This time we created some problems by saving money on the rental car. We didn't get the satellite navigation system," Navi" as we call it. Usually you can set the system so a nice female voice with a British accent tells you were to turn. We managed to not get lost but that was entirely because Marin was here last year. Note to self; splurge and get Navi.

Second, we rented a VW Polo. Nice car, but barely big enough for two given that we've got paddling gear, my unbearable clothes, boats, repair stuff etc. To complicate matters the trip from Italy to Austria won't just be me and Marin. Kurt is coming with us. Kurt is six feet seven inches tall and barely fits in the car. This is going to be interesting.

We consolidate and stash and put stuff in the kayaks. We have to be careful not to overload the boats, they'll break on the rack. Amazing packing takes place. There's room in the back seat for me if Kurt shoves on me and I exhale while Marin slams the door. Kurt is up front navigating. He's got the epoxy repair kit, acetone, glue, and other flammable liquids on the floor between his feet. Marin has to drive.

We set off and follow mountain roads out of Italy and into Switzerland. It's beautiful. It's also steep. Sometimes we can get out of second gear. We're saved from feeling embarrassed about blocking traffic by the other slow vehicles. It's not just us. We drive for a few hours and I'm sort of dozing in back when I hear Kurt say "oh wow… cool… wow… wow!" About the same time I hear a throaty roar go past us. I ask Kurt what it was and he says "About a million dollars worth of Lamborghinis just blew by us!" The Italian Wildwater team no doubt. Someone else takes their boats, they drive mom and dad's Lambo.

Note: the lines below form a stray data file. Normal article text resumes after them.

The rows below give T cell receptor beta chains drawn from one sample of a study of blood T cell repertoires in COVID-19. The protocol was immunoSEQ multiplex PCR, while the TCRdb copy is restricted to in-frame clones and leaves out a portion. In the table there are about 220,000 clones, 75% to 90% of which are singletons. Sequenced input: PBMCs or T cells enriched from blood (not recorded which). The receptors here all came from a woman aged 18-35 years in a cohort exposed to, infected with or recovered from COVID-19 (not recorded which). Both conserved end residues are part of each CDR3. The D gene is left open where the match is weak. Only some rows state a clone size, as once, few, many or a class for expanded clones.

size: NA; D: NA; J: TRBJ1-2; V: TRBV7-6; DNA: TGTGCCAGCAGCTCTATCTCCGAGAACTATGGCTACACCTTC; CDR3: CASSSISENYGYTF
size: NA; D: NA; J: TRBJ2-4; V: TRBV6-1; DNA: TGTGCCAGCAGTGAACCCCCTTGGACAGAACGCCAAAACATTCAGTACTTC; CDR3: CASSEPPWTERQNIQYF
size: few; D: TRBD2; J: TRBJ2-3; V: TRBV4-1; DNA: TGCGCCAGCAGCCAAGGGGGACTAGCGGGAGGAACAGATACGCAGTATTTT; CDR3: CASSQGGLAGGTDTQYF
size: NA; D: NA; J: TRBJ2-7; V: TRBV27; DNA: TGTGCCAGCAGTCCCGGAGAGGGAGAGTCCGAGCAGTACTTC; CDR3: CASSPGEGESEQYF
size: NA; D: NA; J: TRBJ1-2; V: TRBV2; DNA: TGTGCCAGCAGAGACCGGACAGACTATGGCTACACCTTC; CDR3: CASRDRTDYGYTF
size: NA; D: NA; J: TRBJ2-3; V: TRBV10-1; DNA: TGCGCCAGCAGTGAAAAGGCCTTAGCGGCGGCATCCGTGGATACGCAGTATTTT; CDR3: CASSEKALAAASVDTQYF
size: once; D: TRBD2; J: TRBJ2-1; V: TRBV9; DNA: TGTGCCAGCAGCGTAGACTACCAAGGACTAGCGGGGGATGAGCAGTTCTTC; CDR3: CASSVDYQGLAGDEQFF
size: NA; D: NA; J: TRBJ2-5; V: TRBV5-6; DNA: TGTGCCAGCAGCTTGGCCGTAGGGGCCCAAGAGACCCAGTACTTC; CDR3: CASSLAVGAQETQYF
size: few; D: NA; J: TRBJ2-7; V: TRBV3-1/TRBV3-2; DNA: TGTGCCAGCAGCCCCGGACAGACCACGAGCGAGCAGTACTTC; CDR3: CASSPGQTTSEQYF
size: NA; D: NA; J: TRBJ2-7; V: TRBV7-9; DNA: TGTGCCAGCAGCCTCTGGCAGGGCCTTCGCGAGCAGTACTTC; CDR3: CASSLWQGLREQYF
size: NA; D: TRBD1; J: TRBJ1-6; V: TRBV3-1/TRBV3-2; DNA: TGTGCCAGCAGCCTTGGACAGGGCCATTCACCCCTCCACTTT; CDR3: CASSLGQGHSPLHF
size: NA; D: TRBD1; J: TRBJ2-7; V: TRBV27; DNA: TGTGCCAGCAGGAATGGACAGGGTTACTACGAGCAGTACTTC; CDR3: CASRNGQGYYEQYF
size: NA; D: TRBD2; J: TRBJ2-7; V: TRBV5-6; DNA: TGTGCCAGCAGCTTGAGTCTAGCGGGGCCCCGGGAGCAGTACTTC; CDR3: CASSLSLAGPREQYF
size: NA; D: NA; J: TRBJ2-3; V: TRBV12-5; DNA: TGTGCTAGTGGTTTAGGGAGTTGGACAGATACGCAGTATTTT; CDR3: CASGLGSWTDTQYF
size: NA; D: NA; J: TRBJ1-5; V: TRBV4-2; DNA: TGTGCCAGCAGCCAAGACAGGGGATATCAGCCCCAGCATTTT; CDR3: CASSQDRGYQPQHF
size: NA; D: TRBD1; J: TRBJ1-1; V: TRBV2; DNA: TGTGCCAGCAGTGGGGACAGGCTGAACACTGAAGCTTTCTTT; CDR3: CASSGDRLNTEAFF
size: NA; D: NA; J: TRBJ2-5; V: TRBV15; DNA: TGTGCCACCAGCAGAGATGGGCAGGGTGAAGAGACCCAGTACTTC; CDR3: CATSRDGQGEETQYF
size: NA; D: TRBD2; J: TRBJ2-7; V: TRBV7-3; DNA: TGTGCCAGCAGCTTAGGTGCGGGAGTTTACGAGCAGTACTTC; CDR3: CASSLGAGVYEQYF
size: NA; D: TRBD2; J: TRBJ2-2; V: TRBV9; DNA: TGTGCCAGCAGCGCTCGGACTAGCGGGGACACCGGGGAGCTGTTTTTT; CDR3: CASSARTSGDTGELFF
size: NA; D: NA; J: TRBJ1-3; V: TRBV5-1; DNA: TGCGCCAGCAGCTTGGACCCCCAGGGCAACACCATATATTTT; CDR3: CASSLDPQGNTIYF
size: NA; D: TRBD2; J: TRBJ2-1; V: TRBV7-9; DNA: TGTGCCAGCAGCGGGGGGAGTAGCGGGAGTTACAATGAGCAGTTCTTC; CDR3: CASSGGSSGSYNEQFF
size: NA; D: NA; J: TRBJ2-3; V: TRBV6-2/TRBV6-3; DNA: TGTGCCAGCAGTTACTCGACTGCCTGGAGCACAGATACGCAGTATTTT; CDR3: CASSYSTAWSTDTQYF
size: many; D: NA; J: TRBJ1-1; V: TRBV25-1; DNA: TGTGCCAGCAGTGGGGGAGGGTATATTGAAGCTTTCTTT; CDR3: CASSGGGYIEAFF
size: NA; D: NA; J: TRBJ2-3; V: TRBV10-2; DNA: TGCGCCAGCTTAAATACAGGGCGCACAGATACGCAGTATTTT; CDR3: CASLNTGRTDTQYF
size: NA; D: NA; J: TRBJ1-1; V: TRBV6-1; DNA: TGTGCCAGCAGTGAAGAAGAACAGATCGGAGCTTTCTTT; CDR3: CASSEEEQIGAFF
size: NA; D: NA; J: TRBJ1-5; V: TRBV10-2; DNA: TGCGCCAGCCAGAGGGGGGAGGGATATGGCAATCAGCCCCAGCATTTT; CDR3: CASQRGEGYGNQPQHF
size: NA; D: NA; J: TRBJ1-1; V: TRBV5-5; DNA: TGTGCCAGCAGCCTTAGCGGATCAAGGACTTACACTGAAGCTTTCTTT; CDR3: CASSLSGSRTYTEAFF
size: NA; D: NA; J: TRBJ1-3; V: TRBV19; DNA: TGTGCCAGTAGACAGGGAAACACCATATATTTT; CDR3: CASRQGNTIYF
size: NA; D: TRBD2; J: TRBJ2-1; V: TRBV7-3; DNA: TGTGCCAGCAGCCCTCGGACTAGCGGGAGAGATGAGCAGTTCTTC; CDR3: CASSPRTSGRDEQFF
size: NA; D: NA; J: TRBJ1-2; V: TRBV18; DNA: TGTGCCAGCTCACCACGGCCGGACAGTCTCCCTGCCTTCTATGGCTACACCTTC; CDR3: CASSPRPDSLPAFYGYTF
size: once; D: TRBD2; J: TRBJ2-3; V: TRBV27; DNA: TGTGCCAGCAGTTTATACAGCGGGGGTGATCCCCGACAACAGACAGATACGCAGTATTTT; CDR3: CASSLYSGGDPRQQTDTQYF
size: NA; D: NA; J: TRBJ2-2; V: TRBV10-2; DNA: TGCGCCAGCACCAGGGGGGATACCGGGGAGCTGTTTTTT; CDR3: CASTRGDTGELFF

We make the trip to Lofer Austria with no issues and easily find our accommodations. Lofer is primarily a ski town but there are a few other activities that keep them busy in the summer; kayak races, mountain climbing, hiking, camping, mountain biking etc. There are loads of really neat little hotels and houses you can rent. Everything is centrally located and it's easy to walk to the store or restaurants. Our place is maybe 100 feet from the start of the sprint course rapid.

We park and take a walk down to the river to check out the water level and some of the features. There was a huge flood here last year and a wooden bridge that sits about 40 feet over the river was almost destroyed. The bridge was damaged and some of its support structure ended up jammed down in the last drop. The race organizers have shortened the course so that we don't have to run that part. They'll have to wait till the end of August when the river is low enough to get down there and cut the bridge structure out so future races can run that section again. I spoke with a C-1 W paddler from Germany - she warned us, "it is fun, but now, because of the bridge, it is just so incredibly dangerous that we must not go".

I'm like "uh, okay... wooden bridge jammed in the drop?... Incredibly dangerous?... Yeah I'm good with not going… no real argument here…"

The town of Lofer, if you're an American and have ever been to Disneyland, is a place that you would think was designed by Walt Disney himself. It is so picturesque, so uniquely Bavarian as to be almost a fantasy. The river is similarly wonderful; though the classic is really easy it flows through a pastoral landscape with stunning alpine mountains all around. The bedrock substrate is limestone and over millennia the river has formed perfect passages for kayaks to race through. The large boulders make great chutes in the sprint course and the rapid line looks to be really fun. Unless, of course, we don't quite get the line right in which case we're going to hit some of those large boulders. But compared to the indomitable Adda river in Valtellina, the Saalach river in Lofer Austria is serene, fun, and relatively stress free. The race itself, on the other hand, will be just as intense and contested as what we saw last week.

Already other countries have started to arrive and teams with a coach for each racer, France for example, have been down to the sprint course site to discuss the finer points.

Aufwiedersen, from Austria

Doug Ritchie

   
© USAWildwater.com